John:                Oh, nice.

Marcus:           And it has 90,000 images in the media library, so hopefully I can —

John:                Clean it up a little?

Marcus:           — clean it up, yes.

John:                Absolutely, so a great plugin there, folks. Okay, the final one I’ve got here today is called Wordcamp Dashboard Widget. It’s a free plugin located in the WordPress Repository and it’s a simple plugin. What it does is it will show you all the upcoming and past Wordcamps for the year that are listed at the website. It shows them in your dashboard as a widget and it’s a pretty decent way to find the information out. What I felt could be improved with this plugin is having the ability to display it on your website.

When I saw it initially, I hoped, “Hey, this would be a cool way to show folks what the Wordcamps up and coming are on the website.” It turns out it only works in your admin dashboard at the moment. So other than that, a great little plugin – very simple, helps you find out where the Wordcamps are, when they’re coming up, or which ones have already gone by. Check it out: Wordcamp Dashboard Widget – I gave it a 3-Dragon rating.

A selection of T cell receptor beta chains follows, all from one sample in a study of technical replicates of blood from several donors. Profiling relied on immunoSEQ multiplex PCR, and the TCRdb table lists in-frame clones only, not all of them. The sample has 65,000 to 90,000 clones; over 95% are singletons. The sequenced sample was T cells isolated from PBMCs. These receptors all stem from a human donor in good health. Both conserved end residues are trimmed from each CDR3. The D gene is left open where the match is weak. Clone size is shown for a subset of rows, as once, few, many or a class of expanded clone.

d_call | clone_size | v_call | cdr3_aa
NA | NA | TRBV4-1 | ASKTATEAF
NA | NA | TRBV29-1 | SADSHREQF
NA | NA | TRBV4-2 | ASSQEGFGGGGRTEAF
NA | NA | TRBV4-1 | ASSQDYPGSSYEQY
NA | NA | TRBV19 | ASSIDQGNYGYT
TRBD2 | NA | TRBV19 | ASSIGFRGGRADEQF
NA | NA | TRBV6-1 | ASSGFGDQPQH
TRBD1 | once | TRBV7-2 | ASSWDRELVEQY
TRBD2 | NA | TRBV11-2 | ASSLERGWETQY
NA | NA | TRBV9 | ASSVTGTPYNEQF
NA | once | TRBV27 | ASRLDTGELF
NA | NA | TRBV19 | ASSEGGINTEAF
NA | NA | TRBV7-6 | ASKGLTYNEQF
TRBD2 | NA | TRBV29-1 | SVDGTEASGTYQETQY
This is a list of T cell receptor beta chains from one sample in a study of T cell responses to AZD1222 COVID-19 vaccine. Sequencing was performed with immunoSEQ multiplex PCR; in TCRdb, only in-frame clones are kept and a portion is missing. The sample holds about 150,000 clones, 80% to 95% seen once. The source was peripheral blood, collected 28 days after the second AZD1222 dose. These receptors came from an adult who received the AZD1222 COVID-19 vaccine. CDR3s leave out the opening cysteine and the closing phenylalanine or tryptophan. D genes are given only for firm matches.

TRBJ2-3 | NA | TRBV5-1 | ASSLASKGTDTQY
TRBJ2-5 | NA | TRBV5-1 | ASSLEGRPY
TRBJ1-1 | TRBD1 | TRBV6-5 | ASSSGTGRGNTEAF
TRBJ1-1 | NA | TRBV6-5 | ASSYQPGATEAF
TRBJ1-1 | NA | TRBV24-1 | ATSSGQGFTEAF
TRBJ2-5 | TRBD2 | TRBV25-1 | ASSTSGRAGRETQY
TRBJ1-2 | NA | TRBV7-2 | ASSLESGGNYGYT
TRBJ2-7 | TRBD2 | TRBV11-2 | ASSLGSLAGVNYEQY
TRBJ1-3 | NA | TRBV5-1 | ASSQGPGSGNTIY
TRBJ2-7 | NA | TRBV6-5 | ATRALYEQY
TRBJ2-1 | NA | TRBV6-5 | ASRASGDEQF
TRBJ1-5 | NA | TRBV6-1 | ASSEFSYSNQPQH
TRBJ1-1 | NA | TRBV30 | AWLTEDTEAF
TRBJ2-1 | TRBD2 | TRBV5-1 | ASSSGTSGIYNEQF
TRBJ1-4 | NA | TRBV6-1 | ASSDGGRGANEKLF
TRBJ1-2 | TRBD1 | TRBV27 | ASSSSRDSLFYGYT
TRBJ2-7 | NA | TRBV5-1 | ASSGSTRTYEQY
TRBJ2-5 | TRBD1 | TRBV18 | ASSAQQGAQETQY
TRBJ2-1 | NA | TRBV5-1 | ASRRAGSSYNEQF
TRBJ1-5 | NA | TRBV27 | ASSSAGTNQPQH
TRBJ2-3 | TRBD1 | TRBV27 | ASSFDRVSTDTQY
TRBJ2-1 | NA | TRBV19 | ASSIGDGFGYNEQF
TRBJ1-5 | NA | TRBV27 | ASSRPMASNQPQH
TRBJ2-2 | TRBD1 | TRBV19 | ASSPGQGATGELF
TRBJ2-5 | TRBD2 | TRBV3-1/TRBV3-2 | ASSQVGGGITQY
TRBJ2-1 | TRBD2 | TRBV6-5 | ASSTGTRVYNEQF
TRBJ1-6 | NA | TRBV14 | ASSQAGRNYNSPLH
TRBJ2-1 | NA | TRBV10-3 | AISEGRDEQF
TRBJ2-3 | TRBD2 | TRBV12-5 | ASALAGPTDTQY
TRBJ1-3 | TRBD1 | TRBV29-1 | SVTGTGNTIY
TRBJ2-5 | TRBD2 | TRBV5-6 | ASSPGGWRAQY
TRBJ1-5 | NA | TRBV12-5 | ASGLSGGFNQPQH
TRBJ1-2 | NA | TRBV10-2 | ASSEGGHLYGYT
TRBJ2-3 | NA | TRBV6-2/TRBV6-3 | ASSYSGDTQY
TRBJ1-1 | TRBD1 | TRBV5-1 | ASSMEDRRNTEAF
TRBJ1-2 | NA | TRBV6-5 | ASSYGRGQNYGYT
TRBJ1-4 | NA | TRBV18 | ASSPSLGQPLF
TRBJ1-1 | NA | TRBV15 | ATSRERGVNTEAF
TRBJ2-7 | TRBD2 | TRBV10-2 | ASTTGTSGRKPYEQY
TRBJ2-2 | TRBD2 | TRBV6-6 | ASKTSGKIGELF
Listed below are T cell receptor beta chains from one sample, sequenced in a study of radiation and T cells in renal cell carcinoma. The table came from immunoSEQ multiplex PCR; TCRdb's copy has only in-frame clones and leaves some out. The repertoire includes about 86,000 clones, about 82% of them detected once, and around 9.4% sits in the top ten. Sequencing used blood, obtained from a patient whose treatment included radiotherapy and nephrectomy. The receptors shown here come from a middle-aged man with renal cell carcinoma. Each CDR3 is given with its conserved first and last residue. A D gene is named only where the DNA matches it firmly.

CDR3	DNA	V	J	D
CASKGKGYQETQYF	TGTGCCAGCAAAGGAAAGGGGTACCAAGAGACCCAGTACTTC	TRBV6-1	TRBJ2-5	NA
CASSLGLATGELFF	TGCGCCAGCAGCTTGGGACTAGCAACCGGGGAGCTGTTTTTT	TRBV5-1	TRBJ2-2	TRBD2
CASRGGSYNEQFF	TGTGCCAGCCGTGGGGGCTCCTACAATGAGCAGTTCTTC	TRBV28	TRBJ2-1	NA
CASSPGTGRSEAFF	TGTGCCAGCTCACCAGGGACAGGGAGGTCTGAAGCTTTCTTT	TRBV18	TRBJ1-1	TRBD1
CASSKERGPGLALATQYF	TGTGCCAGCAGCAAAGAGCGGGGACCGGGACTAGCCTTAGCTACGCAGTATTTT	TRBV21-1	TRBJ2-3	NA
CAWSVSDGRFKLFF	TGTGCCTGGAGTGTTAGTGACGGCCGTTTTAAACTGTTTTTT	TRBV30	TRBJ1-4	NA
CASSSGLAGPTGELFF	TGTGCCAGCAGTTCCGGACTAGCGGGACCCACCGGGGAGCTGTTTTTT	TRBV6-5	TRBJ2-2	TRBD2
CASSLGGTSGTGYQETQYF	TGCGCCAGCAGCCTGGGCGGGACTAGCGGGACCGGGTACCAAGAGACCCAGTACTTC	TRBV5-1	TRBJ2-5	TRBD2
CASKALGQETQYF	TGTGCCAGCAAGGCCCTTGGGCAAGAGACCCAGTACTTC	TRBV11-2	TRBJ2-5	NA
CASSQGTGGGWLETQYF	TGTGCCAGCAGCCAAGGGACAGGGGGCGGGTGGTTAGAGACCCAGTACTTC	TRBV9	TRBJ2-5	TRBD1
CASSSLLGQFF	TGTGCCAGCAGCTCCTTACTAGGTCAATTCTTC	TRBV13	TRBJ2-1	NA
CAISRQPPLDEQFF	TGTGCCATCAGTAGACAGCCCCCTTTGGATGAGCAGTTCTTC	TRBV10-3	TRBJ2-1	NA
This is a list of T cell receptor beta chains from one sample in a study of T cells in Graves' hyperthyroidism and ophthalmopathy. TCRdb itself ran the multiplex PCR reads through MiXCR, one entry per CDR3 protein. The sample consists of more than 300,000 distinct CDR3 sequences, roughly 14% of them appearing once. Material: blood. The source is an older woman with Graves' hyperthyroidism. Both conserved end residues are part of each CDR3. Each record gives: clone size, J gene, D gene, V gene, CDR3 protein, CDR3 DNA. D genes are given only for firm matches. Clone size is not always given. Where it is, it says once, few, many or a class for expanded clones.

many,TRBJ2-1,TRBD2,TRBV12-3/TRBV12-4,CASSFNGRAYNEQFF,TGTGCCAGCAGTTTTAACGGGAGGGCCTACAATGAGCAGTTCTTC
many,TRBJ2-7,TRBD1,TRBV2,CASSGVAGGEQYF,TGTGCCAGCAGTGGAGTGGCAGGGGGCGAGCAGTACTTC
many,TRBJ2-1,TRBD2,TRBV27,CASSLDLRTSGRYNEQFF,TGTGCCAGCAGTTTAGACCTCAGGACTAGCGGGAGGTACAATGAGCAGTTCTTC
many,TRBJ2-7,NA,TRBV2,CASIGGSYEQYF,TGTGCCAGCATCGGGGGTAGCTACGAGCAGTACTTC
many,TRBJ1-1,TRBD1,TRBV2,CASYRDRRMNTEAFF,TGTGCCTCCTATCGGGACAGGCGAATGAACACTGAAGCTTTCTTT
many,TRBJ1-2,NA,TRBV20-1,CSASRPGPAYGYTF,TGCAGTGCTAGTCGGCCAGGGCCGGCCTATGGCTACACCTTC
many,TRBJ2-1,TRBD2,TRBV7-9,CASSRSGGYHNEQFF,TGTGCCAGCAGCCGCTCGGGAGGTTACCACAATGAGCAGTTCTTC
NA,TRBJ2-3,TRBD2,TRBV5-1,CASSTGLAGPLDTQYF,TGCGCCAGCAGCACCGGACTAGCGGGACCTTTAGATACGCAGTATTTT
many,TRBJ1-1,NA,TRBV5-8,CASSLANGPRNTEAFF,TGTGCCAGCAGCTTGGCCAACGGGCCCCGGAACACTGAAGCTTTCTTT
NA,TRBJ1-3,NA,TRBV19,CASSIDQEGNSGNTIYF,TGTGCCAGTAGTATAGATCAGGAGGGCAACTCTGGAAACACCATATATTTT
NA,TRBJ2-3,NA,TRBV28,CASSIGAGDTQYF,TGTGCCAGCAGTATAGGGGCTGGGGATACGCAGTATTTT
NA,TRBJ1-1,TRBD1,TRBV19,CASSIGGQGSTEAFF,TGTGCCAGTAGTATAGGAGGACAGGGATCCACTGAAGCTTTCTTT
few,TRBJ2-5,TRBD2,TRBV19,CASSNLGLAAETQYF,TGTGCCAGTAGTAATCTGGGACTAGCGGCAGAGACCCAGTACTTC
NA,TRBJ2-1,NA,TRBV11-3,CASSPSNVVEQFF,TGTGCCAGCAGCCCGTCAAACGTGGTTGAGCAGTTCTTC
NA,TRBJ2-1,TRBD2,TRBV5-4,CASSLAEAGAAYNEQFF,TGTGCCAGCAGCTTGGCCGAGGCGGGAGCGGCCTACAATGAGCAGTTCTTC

Marcus:           Yeah, that bummed me out, too. I thought that was something we could use for our show site.

John:                That’s what I was going to do with it. I was going to put it up on the show site.

Marcus:           Yep. All right, finally, those of you that work with Magento, it is a WordPress – it’s not like WooCommerce. It’s actually its own platform, so it’s just like WordPress in the sense that you install it almost the same way with PHP and MySQL and things like that but it’s separated. A lot of people use Magento because it’s relatively powerful in what it can do.